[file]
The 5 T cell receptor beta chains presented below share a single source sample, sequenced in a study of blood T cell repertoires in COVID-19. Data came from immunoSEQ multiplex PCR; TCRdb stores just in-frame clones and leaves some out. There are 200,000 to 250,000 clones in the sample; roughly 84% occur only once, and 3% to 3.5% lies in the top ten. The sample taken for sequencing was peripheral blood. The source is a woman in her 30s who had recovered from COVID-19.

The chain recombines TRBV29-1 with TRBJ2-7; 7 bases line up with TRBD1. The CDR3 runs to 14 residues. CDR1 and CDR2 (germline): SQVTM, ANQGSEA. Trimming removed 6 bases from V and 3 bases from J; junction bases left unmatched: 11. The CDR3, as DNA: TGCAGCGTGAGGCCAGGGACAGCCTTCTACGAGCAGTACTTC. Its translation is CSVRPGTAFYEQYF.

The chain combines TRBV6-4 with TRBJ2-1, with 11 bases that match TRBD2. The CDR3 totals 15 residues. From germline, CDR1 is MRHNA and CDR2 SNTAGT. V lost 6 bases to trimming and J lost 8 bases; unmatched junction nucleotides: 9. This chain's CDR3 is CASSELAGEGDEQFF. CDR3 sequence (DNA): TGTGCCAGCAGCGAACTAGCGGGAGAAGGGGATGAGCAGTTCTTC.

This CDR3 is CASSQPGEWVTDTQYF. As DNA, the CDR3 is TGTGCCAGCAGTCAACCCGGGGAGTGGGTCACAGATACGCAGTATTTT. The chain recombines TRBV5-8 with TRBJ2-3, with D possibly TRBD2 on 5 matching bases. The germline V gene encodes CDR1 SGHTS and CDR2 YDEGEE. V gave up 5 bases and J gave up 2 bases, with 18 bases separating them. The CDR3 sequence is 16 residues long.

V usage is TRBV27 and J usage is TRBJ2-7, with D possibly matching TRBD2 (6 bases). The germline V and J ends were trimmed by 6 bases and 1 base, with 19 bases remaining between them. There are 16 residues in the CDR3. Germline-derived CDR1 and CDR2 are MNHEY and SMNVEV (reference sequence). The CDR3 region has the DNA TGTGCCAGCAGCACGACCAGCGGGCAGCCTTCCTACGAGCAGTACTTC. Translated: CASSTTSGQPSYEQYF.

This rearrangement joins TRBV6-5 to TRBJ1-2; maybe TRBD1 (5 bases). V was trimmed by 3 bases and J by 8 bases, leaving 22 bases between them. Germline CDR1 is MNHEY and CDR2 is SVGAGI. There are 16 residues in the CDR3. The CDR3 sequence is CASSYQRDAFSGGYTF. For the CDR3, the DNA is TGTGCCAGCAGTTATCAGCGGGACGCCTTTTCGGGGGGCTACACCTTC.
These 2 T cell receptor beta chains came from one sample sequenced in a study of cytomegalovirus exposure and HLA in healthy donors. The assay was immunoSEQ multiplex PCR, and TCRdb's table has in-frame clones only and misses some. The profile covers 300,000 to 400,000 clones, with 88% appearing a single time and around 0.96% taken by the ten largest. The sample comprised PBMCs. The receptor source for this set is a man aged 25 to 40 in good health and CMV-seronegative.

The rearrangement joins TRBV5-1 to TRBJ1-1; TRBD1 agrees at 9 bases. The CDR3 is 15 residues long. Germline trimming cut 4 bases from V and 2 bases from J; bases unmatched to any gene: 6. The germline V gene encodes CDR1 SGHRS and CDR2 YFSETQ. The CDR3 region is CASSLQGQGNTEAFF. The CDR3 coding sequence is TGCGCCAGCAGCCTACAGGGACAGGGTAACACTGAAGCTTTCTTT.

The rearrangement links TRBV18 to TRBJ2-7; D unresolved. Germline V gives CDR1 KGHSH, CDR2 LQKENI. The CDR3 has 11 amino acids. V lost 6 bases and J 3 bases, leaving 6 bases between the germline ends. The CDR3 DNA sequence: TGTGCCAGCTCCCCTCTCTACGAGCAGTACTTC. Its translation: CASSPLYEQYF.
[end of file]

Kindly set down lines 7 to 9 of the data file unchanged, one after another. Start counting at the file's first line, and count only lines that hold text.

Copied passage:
These 2 T cell receptor beta chains came from one sample sequenced in a study of cytomegalovirus exposure and HLA in healthy donors. The assay was immunoSEQ multiplex PCR, and TCRdb's table has in-frame clones only and misses some. The profile covers 300,000 to 400,000 clones, with 88% appearing a single time and around 0.96% taken by the ten largest. The sample comprised PBMCs. The receptor source for this set is a man aged 25 to 40 in good health and CMV-seronegative.

The rearrangement joins TRBV5-1 to TRBJ1-1; TRBD1 agrees at 9 bases. The CDR3 is 15 residues long. Germline trimming cut 4 bases from V and 2 bases from J; bases unmatched to any gene: 6. The germline V gene encodes CDR1 SGHRS and CDR2 YFSETQ. The CDR3 region is CASSLQGQGNTEAFF. The CDR3 coding sequence is TGCGCCAGCAGCCTACAGGGACAGGGTAACACTGAAGCTTTCTTT.

The rearrangement links TRBV18 to TRBJ2-7; D unresolved. Germline V gives CDR1 KGHSH, CDR2 LQKENI. The CDR3 has 11 amino acids. V lost 6 bases and J 3 bases, leaving 6 bases between the germline ends. The CDR3 DNA sequence: TGTGCCAGCTCCCCTCTCTACGAGCAGTACTTC. Its translation: CASSPLYEQYF.